Bats Out Of Hell

Jordan smacked the ball into left field and two runs scored. The stadium deflated like a cheap tire. Not again!

But Tommy Holmes didn't panic. "Leiter looks like he's throwing hard," Holmes said confidently. The Mets escaped the inning with no more damage.

Then, in the top of the fourth, the game changed. Mike Piazza made a diving grab of a foul pop-up. This is a lesson in how not to choke. "You can't play chintzy, you gotta go for it," Holmes crowed. "Now that's the spark."

Ten minutes later, the slow-footed John Olerud belted a Maddux pitch into the Mets' bullpen.

"What did I tell you! What did I tell you!" Holmes yelled at me. "See what I mean about a good hitter? With the bases full, he's a double-play guy. You gotta pull the ball. He was just up there looking for a ball to pull. He was ready. He waited for his pitch."

So what if the rest of the Mets' hits against the normally tough Maddux had been a mixture of bloops and bleeders? "We got three or four dunkers in there," Holmes said. "Who cares? In the papers, it's a line drive. Now the luck is with us."

Got Balls
Why women love a game that shuts them out

By Laura Conaway

Here's hoping: They came, they laughed, they prayed.

The Yankees fan to my right leaned back from the bar and suppressed a sneer as the Mets fought for their lives on screen last week. "I'd like nothing better than for my boys in the Bronx to kick your asses," he said.

The Mets booster to my left clapped his hands and half rose from his seat with each pitch John Olerud fouled off. "Come on!" he shouted, his baritone ricocheting off the mirrored walls. "Come on!"

You could say a woman like me has no place squeezed between half-drunken men in a smoky tavern, watching lumbering athletes rearrange their private packages and bowl each other over at the plate. You could say the game of summer is played by and for the boys of summer, and a woman like me should despise the sport because she'll never be allowed to take part.

You could say that, but then you'd have to deal with Kathy Rosado. I'd found her a few nights before, clad stem to stern in Mets orange and blue and sitting a few rows from the field. Rosado, 35, put down her binoculars and turned away from last week's spectacle of New York finally unraveling Atlanta run by run. The Manhattanite had one thing to say about people who insist that women shouldn't enjoy the game: You're outdated.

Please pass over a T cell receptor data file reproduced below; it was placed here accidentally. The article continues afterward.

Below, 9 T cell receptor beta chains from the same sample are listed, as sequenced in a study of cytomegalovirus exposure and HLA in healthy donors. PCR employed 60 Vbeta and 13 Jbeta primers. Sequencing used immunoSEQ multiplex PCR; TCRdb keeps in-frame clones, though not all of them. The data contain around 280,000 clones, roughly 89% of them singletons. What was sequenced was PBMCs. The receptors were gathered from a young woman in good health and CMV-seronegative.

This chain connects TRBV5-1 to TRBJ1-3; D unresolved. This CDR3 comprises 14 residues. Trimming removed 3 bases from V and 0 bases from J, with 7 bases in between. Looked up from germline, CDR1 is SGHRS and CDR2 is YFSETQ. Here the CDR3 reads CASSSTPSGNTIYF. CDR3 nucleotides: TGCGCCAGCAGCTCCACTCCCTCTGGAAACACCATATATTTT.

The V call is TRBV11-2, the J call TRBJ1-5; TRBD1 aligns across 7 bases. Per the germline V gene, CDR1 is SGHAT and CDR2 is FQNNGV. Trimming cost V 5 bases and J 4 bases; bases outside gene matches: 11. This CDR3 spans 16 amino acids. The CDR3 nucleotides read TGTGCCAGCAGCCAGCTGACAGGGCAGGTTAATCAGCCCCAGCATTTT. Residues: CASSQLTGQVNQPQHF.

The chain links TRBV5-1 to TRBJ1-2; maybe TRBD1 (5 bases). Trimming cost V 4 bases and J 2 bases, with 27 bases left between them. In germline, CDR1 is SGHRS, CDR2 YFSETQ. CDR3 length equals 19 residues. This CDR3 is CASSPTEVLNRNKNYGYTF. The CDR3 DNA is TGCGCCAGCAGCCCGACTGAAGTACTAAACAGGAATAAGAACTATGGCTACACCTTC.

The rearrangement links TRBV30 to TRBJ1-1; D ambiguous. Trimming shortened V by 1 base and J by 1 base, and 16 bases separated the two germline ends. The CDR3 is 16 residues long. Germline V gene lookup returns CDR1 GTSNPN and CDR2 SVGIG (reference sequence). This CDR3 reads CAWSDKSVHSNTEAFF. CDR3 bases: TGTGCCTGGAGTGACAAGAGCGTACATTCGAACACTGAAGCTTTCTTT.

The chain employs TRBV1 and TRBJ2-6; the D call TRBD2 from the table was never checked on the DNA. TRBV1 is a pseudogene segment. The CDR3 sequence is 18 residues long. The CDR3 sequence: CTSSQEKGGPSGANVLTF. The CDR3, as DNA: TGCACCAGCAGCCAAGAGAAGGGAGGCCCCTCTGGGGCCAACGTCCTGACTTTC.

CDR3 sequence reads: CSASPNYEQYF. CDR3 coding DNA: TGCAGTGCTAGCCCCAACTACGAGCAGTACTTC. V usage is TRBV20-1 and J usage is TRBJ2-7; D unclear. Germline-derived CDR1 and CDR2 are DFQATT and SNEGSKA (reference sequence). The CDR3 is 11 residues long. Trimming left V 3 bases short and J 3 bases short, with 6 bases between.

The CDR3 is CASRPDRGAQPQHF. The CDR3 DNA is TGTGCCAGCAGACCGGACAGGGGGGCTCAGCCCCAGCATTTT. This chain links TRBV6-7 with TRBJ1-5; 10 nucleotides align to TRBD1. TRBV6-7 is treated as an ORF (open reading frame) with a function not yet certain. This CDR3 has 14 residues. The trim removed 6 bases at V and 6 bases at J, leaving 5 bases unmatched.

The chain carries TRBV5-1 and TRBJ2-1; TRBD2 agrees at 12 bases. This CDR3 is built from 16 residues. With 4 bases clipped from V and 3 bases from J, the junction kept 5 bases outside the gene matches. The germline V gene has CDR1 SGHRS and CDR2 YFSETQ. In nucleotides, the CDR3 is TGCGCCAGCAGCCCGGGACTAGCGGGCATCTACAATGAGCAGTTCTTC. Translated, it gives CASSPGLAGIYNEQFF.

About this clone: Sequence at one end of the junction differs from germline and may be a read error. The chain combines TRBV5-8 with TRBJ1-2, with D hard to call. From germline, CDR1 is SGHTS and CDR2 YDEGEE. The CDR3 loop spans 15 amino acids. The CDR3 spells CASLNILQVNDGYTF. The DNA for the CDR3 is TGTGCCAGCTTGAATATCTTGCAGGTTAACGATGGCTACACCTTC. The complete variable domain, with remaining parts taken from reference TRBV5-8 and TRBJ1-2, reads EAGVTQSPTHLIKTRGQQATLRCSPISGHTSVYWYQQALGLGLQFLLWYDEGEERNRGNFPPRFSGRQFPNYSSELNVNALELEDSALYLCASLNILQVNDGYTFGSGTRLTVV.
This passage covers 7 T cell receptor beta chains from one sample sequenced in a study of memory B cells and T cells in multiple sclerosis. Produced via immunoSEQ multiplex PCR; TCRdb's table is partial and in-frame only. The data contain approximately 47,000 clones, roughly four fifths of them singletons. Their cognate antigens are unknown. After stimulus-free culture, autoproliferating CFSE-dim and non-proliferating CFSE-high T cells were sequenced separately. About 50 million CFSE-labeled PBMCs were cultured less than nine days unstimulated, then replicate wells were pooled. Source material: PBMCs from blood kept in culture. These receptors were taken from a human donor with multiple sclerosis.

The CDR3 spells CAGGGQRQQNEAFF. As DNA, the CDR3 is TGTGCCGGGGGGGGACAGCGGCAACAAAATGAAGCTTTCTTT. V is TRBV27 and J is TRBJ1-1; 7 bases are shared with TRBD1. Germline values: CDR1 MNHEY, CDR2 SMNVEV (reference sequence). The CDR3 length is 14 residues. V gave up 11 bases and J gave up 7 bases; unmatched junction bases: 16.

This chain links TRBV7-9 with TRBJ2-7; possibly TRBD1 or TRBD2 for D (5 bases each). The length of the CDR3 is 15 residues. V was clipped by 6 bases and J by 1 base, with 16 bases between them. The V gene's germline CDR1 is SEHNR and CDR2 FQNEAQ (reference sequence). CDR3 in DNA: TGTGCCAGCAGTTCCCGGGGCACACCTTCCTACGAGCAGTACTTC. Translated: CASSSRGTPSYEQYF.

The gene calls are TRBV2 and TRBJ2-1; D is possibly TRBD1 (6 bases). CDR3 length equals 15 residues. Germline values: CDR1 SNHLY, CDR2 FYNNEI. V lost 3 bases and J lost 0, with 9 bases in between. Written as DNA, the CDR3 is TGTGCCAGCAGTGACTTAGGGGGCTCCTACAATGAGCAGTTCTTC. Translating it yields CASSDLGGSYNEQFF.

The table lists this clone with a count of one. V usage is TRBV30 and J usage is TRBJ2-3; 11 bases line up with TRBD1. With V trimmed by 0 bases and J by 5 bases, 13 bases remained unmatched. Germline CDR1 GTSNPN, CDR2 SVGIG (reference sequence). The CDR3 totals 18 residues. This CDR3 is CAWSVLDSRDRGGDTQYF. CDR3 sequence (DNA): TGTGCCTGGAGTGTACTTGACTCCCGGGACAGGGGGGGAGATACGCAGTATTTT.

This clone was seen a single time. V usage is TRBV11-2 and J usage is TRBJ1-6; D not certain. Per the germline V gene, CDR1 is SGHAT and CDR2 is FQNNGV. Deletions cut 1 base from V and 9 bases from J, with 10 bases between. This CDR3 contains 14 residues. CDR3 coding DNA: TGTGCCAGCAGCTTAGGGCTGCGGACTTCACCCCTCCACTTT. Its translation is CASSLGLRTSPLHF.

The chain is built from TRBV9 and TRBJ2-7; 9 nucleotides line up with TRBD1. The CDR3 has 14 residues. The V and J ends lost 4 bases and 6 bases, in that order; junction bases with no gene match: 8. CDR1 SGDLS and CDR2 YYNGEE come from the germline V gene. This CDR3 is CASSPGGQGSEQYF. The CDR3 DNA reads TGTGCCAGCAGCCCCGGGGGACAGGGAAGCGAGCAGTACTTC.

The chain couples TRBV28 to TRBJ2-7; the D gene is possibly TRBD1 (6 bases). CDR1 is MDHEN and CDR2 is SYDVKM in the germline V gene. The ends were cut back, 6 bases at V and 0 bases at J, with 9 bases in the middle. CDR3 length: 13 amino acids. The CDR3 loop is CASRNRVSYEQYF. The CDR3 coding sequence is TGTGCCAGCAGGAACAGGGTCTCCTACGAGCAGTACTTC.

"If it's anybody who says that, they're usually somebody who was born many years ago and has different ideas," Rosado said. "It's so easy for women now. We're into boxing, we're into basketball. Now more than ever, girls are into it."

The lure of the live-action hero

Sisters may not be doing it for themselves on the diamond yet, but our day will come. Until then, we'll fight for the sports section in the morning so we can check out the stats. We'll buy good tickets and make posters imploring St. Jude to take pity on our team. We'll keep our own boxscores there in the stands and we'll dream—just like millions of other New Yorkers—of pulling on Rey Ordonez's uniform and taking our place at the edge of the infield grass.

"It's the American thing," said Jill Aney, 39, making her way past the concession stand at Shea Stadium. "Baseball is such a part of American history. Look, Joe DiMaggio married Marilyn Monroe—that really got women's attention."

Aney, who lives in Rockland County, confesses to casting a lustful eye toward Mets catcher Mike Piazza, but she can also detail the intricacies of lineups and trades. Like countless other women at the park, she was there not for the players' chiseled jaws and strong thighs, but for the drama between the white lines.

Even from the cheap seats, you can see the twitching bat of Rickey Henderson in the box, the peering eyes of Rick Reed as he probes the ump's strike zone, the low-slung slouch of Darryl Hamilton as he gets set for the pitch. The hunks in movies are mere cardboard characters compared with the flesh-and-blood hopefuls diving for third base. These Mets make the game up as they go along, each moment uncorking another surprise. Piazza struggles to race home on an overthrown ball. Henderson lets a long fly land at his feet. Win or lose, these men are real, just like we are real, and there's no better show on earth.

Women have always had to identify with male heroes, from Moses to George Washington to Sammy Sosa. Men have carried the flag of our dreams, not solely, but often. Why should women turn away from a city holding its breath as Roger Cedeno sprints for the warning track, or deny themselves the cruel pleasure of praying for the pennant? The short answer is they shouldn't, and the obvious truth is they don't. "I always like the action stuff," said Dolores Skelly, up from the Pittsburgh suburbs with her adult daughter for the series. "I just like the spontaneous action."

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